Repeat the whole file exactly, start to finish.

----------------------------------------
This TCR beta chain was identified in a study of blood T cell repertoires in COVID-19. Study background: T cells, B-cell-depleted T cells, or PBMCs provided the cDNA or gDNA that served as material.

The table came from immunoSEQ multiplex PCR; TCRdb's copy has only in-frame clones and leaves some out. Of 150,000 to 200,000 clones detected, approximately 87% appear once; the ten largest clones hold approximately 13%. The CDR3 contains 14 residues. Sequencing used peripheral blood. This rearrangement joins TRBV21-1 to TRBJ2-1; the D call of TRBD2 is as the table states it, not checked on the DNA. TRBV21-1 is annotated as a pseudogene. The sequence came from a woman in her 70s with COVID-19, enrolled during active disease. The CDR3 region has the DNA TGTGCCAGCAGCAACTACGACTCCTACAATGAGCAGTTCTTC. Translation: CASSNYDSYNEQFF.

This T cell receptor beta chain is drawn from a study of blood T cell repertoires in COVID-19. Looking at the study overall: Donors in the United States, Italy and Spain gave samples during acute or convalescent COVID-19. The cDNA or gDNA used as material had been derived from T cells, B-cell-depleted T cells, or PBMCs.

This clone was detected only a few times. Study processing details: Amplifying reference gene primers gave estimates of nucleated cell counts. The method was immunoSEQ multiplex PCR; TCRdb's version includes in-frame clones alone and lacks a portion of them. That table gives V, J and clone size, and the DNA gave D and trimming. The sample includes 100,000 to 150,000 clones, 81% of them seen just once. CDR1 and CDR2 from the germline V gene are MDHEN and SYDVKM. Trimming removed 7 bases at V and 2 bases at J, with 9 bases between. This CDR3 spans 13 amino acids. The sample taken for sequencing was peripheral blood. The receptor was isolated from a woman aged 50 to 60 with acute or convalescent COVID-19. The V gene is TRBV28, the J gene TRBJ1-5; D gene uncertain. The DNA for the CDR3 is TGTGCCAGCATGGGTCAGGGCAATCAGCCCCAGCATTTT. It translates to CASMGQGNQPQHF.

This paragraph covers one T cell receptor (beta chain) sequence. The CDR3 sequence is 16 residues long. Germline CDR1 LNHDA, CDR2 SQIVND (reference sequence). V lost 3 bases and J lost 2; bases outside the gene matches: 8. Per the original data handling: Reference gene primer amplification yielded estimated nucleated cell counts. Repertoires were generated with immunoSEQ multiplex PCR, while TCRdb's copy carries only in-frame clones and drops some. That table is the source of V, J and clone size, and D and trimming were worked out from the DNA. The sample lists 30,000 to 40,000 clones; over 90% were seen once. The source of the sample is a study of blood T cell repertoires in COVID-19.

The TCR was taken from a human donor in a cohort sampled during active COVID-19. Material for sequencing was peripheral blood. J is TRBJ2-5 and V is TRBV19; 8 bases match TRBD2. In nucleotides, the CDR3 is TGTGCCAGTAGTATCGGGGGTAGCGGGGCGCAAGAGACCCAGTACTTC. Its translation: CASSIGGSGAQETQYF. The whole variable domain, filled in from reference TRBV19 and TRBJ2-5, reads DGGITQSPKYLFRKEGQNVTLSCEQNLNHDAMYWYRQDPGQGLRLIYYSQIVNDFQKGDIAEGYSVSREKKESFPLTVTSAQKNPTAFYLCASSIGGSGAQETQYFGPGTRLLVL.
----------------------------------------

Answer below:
This TCR beta chain was identified in a study of blood T cell repertoires in COVID-19. Study background: T cells, B-cell-depleted T cells, or PBMCs provided the cDNA or gDNA that served as material.

The table came from immunoSEQ multiplex PCR; TCRdb's copy has only in-frame clones and leaves some out. Of 150,000 to 200,000 clones detected, approximately 87% appear once; the ten largest clones hold approximately 13%. The CDR3 contains 14 residues. Sequencing used peripheral blood. This rearrangement joins TRBV21-1 to TRBJ2-1; the D call of TRBD2 is as the table states it, not checked on the DNA. TRBV21-1 is annotated as a pseudogene. The sequence came from a woman in her 70s with COVID-19, enrolled during active disease. The CDR3 region has the DNA TGTGCCAGCAGCAACTACGACTCCTACAATGAGCAGTTCTTC. Translation: CASSNYDSYNEQFF.

This T cell receptor beta chain is drawn from a study of blood T cell repertoires in COVID-19. Looking at the study overall: Donors in the United States, Italy and Spain gave samples during acute or convalescent COVID-19. The cDNA or gDNA used as material had been derived from T cells, B-cell-depleted T cells, or PBMCs.

This clone was detected only a few times. Study processing details: Amplifying reference gene primers gave estimates of nucleated cell counts. The method was immunoSEQ multiplex PCR; TCRdb's version includes in-frame clones alone and lacks a portion of them. That table gives V, J and clone size, and the DNA gave D and trimming. The sample includes 100,000 to 150,000 clones, 81% of them seen just once. CDR1 and CDR2 from the germline V gene are MDHEN and SYDVKM. Trimming removed 7 bases at V and 2 bases at J, with 9 bases between. This CDR3 spans 13 amino acids. The sample taken for sequencing was peripheral blood. The receptor was isolated from a woman aged 50 to 60 with acute or convalescent COVID-19. The V gene is TRBV28, the J gene TRBJ1-5; D gene uncertain. The DNA for the CDR3 is TGTGCCAGCATGGGTCAGGGCAATCAGCCCCAGCATTTT. It translates to CASMGQGNQPQHF.

This paragraph covers one T cell receptor (beta chain) sequence. The CDR3 sequence is 16 residues long. Germline CDR1 LNHDA, CDR2 SQIVND (reference sequence). V lost 3 bases and J lost 2; bases outside the gene matches: 8. Per the original data handling: Reference gene primer amplification yielded estimated nucleated cell counts. Repertoires were generated with immunoSEQ multiplex PCR, while TCRdb's copy carries only in-frame clones and drops some. That table is the source of V, J and clone size, and D and trimming were worked out from the DNA. The sample lists 30,000 to 40,000 clones; over 90% were seen once. The source of the sample is a study of blood T cell repertoires in COVID-19.

The TCR was taken from a human donor in a cohort sampled during active COVID-19. Material for sequencing was peripheral blood. J is TRBJ2-5 and V is TRBV19; 8 bases match TRBD2. In nucleotides, the CDR3 is TGTGCCAGTAGTATCGGGGGTAGCGGGGCGCAAGAGACCCAGTACTTC. Its translation: CASSIGGSGAQETQYF. The whole variable domain, filled in from reference TRBV19 and TRBJ2-5, reads DGGITQSPKYLFRKEGQNVTLSCEQNLNHDAMYWYRQDPGQGLRLIYYSQIVNDFQKGDIAEGYSVSREKKESFPLTVTSAQKNPTAFYLCASSIGGSGAQETQYFGPGTRLLVL.